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Charles Swindoll: When the angels of death are released, their goal will be to kill a third of humanity (Rev. 9:15). Verse 18 reveals that they will be successful in their endeavor. Don’t run past this figure too quickly. A third of humanity today is over two billion people! No wonder God has actively restrained these wicked angels for so many centuries. Second Peter 3:9 declares, “The Lord is not slow about His promise, as some count slowness, but is patient toward you, not wishing for any to perish but for all to come to repentance.” God’s gracious disposition toward the world staves off the relentless wrath of the forces of evil, but when this present window of opportunity for repentance is shut, a dark cloud of wrath will quickly close in. The next several verses fill in the details of how this hideous holocaust will be accomplished.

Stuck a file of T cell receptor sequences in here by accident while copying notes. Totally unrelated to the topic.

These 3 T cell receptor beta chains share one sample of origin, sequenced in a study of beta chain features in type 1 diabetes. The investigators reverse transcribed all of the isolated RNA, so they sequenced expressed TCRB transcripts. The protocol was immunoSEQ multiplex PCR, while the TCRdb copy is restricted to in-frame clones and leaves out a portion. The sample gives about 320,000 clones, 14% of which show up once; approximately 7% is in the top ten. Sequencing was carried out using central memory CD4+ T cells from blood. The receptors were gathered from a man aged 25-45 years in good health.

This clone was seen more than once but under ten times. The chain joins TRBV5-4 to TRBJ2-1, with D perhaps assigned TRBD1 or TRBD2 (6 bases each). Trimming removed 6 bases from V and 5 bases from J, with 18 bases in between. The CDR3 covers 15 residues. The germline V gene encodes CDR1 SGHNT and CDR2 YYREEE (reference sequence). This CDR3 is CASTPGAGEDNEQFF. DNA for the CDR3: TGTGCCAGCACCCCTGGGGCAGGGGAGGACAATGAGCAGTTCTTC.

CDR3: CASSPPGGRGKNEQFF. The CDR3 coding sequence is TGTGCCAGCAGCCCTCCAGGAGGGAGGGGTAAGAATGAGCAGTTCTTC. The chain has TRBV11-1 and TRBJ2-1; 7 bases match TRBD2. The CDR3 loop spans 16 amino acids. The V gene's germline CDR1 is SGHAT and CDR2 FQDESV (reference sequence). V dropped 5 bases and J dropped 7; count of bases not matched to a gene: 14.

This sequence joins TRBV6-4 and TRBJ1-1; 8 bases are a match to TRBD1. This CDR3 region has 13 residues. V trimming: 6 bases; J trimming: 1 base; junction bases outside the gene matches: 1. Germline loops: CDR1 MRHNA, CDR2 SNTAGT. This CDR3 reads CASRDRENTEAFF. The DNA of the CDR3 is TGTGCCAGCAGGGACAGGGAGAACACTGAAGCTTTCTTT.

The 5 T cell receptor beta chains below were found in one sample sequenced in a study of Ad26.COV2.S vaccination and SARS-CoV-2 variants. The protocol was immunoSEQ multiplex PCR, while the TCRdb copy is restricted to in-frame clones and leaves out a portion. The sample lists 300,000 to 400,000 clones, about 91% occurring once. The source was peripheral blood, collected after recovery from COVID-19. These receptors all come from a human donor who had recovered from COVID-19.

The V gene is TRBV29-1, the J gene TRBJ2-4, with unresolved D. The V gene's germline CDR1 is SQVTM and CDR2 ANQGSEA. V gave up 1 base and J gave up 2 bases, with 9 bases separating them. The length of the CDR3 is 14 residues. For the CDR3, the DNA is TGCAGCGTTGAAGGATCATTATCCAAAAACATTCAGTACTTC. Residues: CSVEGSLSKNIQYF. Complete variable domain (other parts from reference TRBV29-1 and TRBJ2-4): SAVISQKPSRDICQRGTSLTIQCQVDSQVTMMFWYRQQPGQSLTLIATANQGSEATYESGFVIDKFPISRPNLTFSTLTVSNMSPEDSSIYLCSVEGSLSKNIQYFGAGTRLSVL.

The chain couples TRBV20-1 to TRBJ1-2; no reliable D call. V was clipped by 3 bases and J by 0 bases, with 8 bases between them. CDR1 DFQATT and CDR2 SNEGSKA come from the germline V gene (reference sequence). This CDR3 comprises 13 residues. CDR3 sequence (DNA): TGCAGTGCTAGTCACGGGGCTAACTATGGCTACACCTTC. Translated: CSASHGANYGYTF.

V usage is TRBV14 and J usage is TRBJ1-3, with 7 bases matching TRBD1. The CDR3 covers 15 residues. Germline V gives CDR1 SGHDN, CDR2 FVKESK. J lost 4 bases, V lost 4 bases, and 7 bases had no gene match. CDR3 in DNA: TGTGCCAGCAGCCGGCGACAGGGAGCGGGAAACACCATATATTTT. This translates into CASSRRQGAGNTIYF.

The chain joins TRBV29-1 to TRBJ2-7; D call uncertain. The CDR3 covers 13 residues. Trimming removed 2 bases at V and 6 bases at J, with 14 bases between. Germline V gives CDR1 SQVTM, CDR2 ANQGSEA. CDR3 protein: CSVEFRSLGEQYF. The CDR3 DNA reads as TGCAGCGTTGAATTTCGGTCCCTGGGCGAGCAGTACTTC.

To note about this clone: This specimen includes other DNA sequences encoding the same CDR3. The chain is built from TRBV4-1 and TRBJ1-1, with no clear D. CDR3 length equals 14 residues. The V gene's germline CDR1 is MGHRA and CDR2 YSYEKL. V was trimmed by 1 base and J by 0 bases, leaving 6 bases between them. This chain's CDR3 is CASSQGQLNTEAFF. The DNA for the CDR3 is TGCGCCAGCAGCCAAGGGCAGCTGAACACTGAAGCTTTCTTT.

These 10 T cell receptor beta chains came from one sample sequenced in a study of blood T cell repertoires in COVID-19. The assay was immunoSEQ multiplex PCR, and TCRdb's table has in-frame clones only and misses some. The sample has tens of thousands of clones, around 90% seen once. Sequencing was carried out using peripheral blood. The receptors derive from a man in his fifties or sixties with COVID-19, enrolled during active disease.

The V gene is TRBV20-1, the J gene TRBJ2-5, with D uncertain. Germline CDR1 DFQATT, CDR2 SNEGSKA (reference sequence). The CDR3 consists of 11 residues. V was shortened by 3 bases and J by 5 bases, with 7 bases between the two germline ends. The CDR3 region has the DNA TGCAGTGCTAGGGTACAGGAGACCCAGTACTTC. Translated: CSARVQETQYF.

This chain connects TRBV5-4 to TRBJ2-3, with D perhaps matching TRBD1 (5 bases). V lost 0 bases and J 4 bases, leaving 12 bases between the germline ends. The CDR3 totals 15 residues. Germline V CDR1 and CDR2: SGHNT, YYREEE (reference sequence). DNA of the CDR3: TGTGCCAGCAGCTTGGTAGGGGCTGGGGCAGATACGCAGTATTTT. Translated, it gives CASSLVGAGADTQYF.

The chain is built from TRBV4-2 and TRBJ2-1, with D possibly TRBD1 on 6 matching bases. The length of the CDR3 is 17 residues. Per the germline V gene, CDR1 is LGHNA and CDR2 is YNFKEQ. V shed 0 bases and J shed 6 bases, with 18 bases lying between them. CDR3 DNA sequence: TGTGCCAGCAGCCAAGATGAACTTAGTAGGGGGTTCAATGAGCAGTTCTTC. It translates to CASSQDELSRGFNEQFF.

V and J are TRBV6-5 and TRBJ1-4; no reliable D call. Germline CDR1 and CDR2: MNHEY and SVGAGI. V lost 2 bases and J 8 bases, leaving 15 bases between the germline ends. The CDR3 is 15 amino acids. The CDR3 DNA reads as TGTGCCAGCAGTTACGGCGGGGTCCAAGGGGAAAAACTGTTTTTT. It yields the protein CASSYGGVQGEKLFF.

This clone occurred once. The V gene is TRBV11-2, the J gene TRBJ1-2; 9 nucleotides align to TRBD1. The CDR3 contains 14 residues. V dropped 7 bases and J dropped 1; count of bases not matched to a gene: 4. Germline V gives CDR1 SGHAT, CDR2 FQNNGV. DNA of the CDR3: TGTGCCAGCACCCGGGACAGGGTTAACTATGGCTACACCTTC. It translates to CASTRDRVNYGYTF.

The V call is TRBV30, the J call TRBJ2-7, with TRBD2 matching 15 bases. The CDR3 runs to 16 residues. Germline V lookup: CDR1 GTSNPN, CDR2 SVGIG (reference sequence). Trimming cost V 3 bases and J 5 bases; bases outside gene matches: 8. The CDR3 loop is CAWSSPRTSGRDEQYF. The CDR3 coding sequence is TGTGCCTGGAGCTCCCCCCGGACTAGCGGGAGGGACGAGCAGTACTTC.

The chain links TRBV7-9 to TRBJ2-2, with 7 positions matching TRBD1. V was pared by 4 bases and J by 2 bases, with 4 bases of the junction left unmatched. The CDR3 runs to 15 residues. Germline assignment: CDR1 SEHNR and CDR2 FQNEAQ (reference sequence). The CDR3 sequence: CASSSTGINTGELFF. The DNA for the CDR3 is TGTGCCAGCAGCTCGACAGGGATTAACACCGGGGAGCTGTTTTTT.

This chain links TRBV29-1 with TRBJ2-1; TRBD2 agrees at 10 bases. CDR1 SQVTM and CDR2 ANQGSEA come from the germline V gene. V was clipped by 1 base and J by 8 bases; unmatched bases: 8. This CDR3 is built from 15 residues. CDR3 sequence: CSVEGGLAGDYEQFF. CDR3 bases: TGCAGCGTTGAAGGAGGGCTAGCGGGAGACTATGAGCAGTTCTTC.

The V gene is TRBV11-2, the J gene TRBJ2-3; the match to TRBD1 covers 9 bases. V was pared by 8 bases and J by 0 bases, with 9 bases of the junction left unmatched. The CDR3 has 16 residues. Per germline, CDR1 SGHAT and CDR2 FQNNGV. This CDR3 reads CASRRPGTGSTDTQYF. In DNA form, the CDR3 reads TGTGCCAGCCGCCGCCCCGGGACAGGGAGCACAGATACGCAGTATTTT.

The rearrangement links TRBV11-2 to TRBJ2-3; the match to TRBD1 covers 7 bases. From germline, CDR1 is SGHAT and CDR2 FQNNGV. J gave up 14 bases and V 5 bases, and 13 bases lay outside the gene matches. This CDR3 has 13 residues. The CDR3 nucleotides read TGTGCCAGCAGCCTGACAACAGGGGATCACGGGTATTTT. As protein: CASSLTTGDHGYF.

Robert Mounce: The intensity of the trumpet sequence continues to mount. From plagues of hail, and fire mixed with blood that scorched the earth (8:7), a burning mountain that fell into sea turning it to blood and leaving death in its wake (8:8), a blazing star from heaven falling into inland waters and causing bitterness and death (8:10–11), and a darkening of the sun and moon that plunged the world into darkness (8:12), we move to a swarm of demonic locusts released from the netherworld to torment unbelievers (9:1–11). The sixth trumpet-plague (the second Woe) is even worse. Now demonic cavalry, two hundred million strong, come charging across the scene of history. From their lionlike heads come fire, smoke, and sulfur, and with their tails they inflict lethal damage. A third of the unbelieving world falls before their murderous assault. Those who remain do not repent of their idolatry and immoral lifestyle but continue their idolatrous worship of gods made by their own hands.

Nowhere will you find a more accurate picture of sinful humanity pressed to the extreme. One would think that the terrors of God’s wrath would bring rebels to their knees. Not so. Past the point of no return, they respond to greater punishment with increased rebellion. Such is sinful nature untouched and unmoved by the mercies of God.